Weasel Friday!

SODDENHAM-weasel-5
Weasel, weasel, weasel. (Mustela nivalis)

You’d have to be a right duzzy not to already know that it’s been another bumper weasel season here in Soddenham and thoughts are now turning to what scrumptious delights will grace our tables as winter draws in!

Jessie, in his role as village weasel steward, has been gathering a range of recipes for inclusion on this blog! In conjunction with local restaurateur Ellis Clacker and her new collaborator, chef Miguel Sanchez Da Sousa, we have selected the best of our traditional dishes and created some new twists on our local delicacy.

Each day this week we will be presenting a new recipe. For the last recipe, a real Soddenham delicacy – Weasel Jelly!

SODDENHAM-recipes-weasel-jelly

Please note that the weasel has long been a part of the Soddenham seasonal diet, along with elvers and hedgehogs. We do not farm these creatures, but rely on the ancient country practices of appropriate nurturing and careful husbandry. All animals are captured and dispatched as humanely as possible, with careful regard to annual population levels and long-term weather forecasting. There have been several attempts by uninformed ‘city folk’ or ‘do-gooders’ to disrupt and prevent the weasel harvest in recent years, all of which have been either unsuccessful or have put the animals at risk.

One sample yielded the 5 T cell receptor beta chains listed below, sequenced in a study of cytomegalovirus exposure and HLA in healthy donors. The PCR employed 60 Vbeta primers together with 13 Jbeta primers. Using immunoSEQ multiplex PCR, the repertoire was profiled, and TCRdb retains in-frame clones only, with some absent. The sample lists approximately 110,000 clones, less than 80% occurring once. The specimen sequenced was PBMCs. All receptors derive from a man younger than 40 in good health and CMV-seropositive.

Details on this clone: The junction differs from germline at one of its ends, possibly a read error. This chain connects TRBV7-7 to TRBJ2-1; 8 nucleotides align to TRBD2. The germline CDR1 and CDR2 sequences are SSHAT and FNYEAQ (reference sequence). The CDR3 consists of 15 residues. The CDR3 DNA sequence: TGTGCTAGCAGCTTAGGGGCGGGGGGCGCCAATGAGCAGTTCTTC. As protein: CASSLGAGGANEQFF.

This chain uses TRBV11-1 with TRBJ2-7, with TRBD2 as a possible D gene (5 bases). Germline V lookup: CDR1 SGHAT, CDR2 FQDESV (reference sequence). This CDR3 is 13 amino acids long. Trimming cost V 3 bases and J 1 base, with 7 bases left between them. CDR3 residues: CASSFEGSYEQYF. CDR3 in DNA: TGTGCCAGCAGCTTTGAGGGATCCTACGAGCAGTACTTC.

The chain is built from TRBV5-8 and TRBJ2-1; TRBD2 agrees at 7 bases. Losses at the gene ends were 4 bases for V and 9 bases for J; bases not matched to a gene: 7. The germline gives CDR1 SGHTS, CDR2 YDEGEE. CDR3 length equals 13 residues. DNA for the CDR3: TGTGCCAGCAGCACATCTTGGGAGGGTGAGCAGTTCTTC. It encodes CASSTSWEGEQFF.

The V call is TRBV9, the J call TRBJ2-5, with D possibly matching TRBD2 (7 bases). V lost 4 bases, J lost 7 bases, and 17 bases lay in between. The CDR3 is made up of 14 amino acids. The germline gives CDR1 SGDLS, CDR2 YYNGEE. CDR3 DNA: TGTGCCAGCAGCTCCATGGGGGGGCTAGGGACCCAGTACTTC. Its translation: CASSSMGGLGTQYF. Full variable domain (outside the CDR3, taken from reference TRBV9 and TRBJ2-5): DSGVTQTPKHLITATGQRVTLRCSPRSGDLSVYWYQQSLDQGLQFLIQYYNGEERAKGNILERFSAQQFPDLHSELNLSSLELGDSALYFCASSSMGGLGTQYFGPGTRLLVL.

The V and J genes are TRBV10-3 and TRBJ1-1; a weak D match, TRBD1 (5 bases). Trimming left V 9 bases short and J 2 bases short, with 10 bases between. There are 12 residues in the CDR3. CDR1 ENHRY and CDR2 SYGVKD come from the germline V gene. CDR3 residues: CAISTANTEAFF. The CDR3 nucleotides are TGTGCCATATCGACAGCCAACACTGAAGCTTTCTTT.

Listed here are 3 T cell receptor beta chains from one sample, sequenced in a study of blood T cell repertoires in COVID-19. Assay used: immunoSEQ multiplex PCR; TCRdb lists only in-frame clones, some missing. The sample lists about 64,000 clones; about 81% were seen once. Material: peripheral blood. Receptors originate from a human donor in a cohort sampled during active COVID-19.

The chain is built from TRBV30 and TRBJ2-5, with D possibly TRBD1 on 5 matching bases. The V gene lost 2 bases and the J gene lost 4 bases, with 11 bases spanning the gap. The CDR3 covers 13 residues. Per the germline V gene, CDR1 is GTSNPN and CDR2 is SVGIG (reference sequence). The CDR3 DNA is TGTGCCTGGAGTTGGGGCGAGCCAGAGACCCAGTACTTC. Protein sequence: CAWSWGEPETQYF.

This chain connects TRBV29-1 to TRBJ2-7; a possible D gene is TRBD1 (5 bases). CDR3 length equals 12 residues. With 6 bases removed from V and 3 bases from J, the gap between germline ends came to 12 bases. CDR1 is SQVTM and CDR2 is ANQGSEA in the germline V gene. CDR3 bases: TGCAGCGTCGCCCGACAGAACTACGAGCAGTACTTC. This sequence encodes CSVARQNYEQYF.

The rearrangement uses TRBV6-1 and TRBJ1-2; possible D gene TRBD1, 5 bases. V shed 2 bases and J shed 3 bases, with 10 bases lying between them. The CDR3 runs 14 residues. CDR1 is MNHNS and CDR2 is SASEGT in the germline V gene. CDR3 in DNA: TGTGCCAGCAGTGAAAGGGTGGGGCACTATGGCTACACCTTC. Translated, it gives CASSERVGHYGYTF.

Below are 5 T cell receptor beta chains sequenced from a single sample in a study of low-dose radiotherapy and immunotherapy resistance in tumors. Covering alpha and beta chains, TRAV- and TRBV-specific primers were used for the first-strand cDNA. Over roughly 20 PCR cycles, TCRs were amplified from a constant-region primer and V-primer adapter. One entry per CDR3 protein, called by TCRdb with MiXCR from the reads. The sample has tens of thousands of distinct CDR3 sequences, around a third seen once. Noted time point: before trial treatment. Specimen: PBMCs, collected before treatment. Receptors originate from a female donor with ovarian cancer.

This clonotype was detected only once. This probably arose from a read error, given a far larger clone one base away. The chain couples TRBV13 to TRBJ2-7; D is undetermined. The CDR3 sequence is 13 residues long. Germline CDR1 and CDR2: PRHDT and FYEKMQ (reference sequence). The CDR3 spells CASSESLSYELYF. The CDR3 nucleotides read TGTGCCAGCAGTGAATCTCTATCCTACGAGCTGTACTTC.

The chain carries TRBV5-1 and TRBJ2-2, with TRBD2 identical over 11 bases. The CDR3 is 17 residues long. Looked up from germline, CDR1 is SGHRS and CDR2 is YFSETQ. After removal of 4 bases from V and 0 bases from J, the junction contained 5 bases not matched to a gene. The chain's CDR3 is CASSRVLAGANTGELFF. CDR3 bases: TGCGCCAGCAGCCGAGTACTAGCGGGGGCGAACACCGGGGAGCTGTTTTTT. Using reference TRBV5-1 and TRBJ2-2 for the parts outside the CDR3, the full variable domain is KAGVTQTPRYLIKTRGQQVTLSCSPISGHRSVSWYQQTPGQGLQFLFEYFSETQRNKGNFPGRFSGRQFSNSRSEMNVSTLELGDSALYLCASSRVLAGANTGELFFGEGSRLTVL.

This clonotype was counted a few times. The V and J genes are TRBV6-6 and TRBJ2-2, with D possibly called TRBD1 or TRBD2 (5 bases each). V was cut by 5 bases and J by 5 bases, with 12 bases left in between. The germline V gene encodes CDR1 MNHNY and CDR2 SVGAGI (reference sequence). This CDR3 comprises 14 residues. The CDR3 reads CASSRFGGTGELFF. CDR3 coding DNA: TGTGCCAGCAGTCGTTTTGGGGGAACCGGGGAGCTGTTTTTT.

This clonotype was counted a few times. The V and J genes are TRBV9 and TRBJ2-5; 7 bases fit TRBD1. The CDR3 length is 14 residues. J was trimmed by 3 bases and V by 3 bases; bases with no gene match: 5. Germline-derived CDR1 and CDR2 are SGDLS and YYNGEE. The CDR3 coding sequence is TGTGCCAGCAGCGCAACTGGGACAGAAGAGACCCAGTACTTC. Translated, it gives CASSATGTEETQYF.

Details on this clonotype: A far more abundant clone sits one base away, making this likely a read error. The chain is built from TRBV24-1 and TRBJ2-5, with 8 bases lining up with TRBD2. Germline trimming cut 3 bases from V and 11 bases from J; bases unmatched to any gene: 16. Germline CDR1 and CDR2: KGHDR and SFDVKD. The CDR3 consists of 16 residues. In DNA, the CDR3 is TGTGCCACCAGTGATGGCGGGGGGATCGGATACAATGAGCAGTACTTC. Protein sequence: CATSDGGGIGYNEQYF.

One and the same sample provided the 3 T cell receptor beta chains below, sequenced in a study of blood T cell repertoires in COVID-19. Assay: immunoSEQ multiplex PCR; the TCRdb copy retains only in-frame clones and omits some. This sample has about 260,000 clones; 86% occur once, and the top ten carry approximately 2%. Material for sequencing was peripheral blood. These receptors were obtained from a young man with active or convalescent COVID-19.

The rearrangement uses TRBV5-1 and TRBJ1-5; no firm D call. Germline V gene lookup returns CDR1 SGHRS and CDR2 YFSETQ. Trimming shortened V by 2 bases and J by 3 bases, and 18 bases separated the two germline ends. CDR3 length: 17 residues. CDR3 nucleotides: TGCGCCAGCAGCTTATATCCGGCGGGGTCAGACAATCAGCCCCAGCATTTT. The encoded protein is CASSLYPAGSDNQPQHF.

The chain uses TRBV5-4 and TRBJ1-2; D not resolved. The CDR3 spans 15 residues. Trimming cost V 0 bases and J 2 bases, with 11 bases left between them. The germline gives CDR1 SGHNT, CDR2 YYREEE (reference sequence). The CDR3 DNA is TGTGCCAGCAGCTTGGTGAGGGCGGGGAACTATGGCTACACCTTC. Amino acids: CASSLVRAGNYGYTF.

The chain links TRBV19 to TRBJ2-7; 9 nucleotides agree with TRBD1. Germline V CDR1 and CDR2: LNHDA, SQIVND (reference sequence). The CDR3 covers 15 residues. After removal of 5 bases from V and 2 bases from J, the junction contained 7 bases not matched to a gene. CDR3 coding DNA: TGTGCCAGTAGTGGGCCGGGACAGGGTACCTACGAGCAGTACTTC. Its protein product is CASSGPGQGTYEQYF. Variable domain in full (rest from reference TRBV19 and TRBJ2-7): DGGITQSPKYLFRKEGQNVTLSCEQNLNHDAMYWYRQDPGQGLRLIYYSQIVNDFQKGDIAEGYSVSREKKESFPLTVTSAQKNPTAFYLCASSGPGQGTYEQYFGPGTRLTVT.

Sodd’hamites take their weaseling very seriously and will defend this ancient practice with equal intensity. Any potential demonstrators or saboteurs should remember what happened in 1991. Please be warned.

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6 thoughts on “Weasel Friday!

      1. Waterblommetjies, being of the species Aponogeton distachyum, are unfortunately not suitable to our local conditions which are rather wet all year round. As I understand it, waterblommetjies require a significant dry period in which the lay dormant. Soddenham, like much of Norfolk is very low lying and subsequently is close to the water table. Even during the best of our English summers, our earth is always very damp, hence our name which derives from ‘sodden hamlet.’ I shall have a word with our horticulturalist society and see what they suggest – I’ll keep you posted…

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